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Winter driving checklist, and how to prepare - Winter Driver's Guide

We provide a comprehensive guide to help you prepare your car – and yourself – for driving in wintery conditions

As part of our Winter Driver's Guide, we look at the preparation required before making a car journey this winter

As part of our Winter Driver's Guide, we look at the preparation required before making a car journey this winter

Arnold Clark Winter Drivers Guide

We don't need to tell you that driving in the UK throughout the winter months can be pretty treacherous. Thanks to the unpredictable and disruptive weather conditions, vehicle breakdowns are more common, so it’s very important to take some time to prepare yourself and your car for the cold weather and tricky driving conditions. Arnold Clark has produced a series of articles – a Winter Driver's Guide – so you know what equipment you need, what you ought to check, and how best to drive in winter weather conditions.

Unless we have an unseasonably warm December, we are likely to see some snow, ice, rain, low fog, and temperatures as low as -20°C, as well as darker mornings and evenings, and low sun during the day. In winter, you will need to consider:

Before you set off, make sure you have checked your route (major roads are more likely to have been cleared and gritted than smaller roads), traffic reports, weather reports and, of course, your car. Don’t forget to charge your phone, and pack the essential supplies.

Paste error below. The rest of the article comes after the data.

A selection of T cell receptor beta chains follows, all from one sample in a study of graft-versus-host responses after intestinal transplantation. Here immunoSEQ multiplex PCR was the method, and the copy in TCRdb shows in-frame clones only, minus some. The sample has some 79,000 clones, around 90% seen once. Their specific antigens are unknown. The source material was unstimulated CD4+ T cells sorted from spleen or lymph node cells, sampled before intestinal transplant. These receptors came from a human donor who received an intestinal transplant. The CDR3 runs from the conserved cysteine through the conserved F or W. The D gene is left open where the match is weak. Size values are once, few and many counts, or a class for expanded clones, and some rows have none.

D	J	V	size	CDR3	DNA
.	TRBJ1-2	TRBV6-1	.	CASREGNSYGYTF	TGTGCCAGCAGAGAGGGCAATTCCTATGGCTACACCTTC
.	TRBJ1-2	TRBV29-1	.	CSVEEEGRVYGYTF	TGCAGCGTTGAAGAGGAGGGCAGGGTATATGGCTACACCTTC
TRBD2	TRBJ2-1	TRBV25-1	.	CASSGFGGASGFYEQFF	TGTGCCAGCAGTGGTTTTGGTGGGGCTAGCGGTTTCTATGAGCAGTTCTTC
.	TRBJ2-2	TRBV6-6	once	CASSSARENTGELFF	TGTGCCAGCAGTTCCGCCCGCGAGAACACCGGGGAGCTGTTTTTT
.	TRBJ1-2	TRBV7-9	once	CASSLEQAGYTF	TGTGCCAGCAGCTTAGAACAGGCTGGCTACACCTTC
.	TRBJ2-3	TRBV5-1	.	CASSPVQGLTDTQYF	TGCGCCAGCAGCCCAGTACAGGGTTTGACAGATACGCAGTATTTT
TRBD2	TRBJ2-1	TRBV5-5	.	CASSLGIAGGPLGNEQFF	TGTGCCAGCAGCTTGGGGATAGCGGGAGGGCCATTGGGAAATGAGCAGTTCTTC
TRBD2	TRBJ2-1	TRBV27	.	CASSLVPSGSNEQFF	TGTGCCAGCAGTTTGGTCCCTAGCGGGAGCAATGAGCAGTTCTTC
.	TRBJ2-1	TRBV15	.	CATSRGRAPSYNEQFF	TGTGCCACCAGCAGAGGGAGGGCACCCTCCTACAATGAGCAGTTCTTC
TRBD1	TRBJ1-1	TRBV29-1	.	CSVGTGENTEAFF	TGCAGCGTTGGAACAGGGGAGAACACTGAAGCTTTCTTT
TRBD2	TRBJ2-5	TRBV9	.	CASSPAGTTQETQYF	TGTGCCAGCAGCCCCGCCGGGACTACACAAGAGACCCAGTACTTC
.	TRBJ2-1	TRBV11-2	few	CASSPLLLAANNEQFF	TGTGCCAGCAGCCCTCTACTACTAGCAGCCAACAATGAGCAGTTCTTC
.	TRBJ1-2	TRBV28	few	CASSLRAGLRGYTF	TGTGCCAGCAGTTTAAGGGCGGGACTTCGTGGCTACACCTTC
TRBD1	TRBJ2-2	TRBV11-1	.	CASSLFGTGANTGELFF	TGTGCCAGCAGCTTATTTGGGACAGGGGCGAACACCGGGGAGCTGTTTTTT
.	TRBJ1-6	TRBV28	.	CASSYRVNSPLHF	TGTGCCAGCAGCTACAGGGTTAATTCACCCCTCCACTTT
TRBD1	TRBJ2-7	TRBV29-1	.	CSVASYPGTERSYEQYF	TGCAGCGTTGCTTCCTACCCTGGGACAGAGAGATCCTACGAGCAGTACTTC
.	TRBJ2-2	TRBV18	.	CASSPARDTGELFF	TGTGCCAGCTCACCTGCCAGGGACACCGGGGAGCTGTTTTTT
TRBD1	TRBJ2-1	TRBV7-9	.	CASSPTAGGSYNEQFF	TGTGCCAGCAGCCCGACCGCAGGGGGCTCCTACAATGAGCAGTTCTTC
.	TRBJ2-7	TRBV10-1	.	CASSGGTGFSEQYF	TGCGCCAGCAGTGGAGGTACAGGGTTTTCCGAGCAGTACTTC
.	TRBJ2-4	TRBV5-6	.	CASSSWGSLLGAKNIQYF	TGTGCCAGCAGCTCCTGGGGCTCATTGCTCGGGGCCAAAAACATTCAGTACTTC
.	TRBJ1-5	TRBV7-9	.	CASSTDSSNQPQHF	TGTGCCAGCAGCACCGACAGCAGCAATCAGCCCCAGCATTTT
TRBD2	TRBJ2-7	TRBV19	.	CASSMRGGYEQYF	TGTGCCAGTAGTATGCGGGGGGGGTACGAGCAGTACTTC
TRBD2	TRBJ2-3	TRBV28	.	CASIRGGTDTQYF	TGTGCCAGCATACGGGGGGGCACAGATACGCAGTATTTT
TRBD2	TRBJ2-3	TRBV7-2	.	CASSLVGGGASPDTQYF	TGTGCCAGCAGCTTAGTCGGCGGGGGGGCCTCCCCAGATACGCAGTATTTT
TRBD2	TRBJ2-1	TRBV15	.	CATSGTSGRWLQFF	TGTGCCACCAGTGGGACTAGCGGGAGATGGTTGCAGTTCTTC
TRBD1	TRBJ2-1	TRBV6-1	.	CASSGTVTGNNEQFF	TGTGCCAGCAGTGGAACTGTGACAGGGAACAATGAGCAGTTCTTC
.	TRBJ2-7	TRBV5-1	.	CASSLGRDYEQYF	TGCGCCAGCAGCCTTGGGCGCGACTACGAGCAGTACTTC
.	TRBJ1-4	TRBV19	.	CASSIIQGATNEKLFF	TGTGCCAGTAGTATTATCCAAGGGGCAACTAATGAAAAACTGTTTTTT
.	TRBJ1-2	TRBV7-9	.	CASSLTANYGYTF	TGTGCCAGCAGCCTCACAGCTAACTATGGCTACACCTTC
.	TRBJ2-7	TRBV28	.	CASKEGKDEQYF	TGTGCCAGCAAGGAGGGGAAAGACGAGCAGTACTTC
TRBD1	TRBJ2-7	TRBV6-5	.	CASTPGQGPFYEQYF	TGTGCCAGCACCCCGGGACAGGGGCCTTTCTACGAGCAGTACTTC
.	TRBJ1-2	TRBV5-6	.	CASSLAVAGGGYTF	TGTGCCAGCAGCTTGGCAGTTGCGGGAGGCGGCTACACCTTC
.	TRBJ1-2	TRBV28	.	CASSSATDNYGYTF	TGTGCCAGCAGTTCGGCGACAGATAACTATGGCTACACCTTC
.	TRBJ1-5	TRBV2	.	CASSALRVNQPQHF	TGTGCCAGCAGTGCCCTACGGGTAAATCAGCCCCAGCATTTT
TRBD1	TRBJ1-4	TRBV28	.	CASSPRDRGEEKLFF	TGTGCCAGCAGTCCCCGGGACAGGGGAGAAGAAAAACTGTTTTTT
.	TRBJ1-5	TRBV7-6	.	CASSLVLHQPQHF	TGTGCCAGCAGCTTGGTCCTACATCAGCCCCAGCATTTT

TIP: You can use WD40 to prevent your door locks freezing shut.
No matter how tempted you may be at a Christmas party or mulled wine market stall, DON'T drink and drive.

Give yourself extra time

It's tricky when the mornings are dark and dreary, but you probably need to start getting up a little earlier. You need to leave yourself enough time to heat up your car, scrape your windows, and clear snow from the roof of your car (as it can fall on to the windscreen while you are driving). Any moisture will condense and freeze, so don’t pour water over your windscreen, or breathe on locks to warm them up.

TIP: You can be fined for not displaying your registration so make sure this part of your car is cleared too!
However, DON’T walk away and leave the keys in the ignition: car thieves have been known to make the most of such an opportunity.

Remember: arriving safely is more important than arriving on time! Inform someone at your destination that you are on your way and how long you expect to be, so they can alert the emergency services if you don’t show up.

Winter car window snow

Check your lights

Are the bulbs in your headlights working? Are the lenses clean? Make sure that mucky roads haven’t affected the lights, and that snow is cleared from them as well as other parts of the car. Not being able to light your way and make yourself visible to other road users could lead to serious problems.

Look after your engine